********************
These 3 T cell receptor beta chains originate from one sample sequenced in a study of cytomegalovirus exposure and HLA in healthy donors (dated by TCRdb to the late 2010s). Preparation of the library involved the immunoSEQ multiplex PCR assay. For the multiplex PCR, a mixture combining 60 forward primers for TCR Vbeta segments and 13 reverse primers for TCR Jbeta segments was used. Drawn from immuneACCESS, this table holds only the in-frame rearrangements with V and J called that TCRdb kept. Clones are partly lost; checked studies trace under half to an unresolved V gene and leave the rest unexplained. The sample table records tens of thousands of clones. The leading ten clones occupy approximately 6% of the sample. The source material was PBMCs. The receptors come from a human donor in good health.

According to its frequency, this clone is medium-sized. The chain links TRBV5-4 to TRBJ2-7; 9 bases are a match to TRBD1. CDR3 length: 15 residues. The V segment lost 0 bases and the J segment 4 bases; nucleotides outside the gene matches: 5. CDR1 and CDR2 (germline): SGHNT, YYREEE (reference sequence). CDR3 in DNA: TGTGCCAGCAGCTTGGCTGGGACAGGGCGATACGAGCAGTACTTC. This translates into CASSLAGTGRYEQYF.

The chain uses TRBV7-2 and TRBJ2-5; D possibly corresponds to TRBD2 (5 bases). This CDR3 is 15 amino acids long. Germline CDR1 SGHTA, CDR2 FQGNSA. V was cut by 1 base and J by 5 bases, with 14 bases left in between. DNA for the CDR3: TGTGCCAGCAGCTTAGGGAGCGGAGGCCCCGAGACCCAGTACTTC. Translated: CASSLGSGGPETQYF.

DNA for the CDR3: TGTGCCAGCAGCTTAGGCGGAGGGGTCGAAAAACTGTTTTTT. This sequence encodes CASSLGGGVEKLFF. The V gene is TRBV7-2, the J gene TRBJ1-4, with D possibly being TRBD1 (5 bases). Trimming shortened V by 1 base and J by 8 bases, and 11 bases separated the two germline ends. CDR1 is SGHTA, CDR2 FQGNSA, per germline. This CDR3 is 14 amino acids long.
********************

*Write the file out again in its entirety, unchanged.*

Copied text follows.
These 3 T cell receptor beta chains originate from one sample sequenced in a study of cytomegalovirus exposure and HLA in healthy donors (dated by TCRdb to the late 2010s). Preparation of the library involved the immunoSEQ multiplex PCR assay. For the multiplex PCR, a mixture combining 60 forward primers for TCR Vbeta segments and 13 reverse primers for TCR Jbeta segments was used. Drawn from immuneACCESS, this table holds only the in-frame rearrangements with V and J called that TCRdb kept. Clones are partly lost; checked studies trace under half to an unresolved V gene and leave the rest unexplained. The sample table records tens of thousands of clones. The leading ten clones occupy approximately 6% of the sample. The source material was PBMCs. The receptors come from a human donor in good health.

According to its frequency, this clone is medium-sized. The chain links TRBV5-4 to TRBJ2-7; 9 bases are a match to TRBD1. CDR3 length: 15 residues. The V segment lost 0 bases and the J segment 4 bases; nucleotides outside the gene matches: 5. CDR1 and CDR2 (germline): SGHNT, YYREEE (reference sequence). CDR3 in DNA: TGTGCCAGCAGCTTGGCTGGGACAGGGCGATACGAGCAGTACTTC. This translates into CASSLAGTGRYEQYF.

The chain uses TRBV7-2 and TRBJ2-5; D possibly corresponds to TRBD2 (5 bases). This CDR3 is 15 amino acids long. Germline CDR1 SGHTA, CDR2 FQGNSA. V was cut by 1 base and J by 5 bases, with 14 bases left in between. DNA for the CDR3: TGTGCCAGCAGCTTAGGGAGCGGAGGCCCCGAGACCCAGTACTTC. Translated: CASSLGSGGPETQYF.

DNA for the CDR3: TGTGCCAGCAGCTTAGGCGGAGGGGTCGAAAAACTGTTTTTT. This sequence encodes CASSLGGGVEKLFF. The V gene is TRBV7-2, the J gene TRBJ1-4, with D possibly being TRBD1 (5 bases). Trimming shortened V by 1 base and J by 8 bases, and 11 bases separated the two germline ends. CDR1 is SGHTA, CDR2 FQGNSA, per germline. This CDR3 is 14 amino acids long.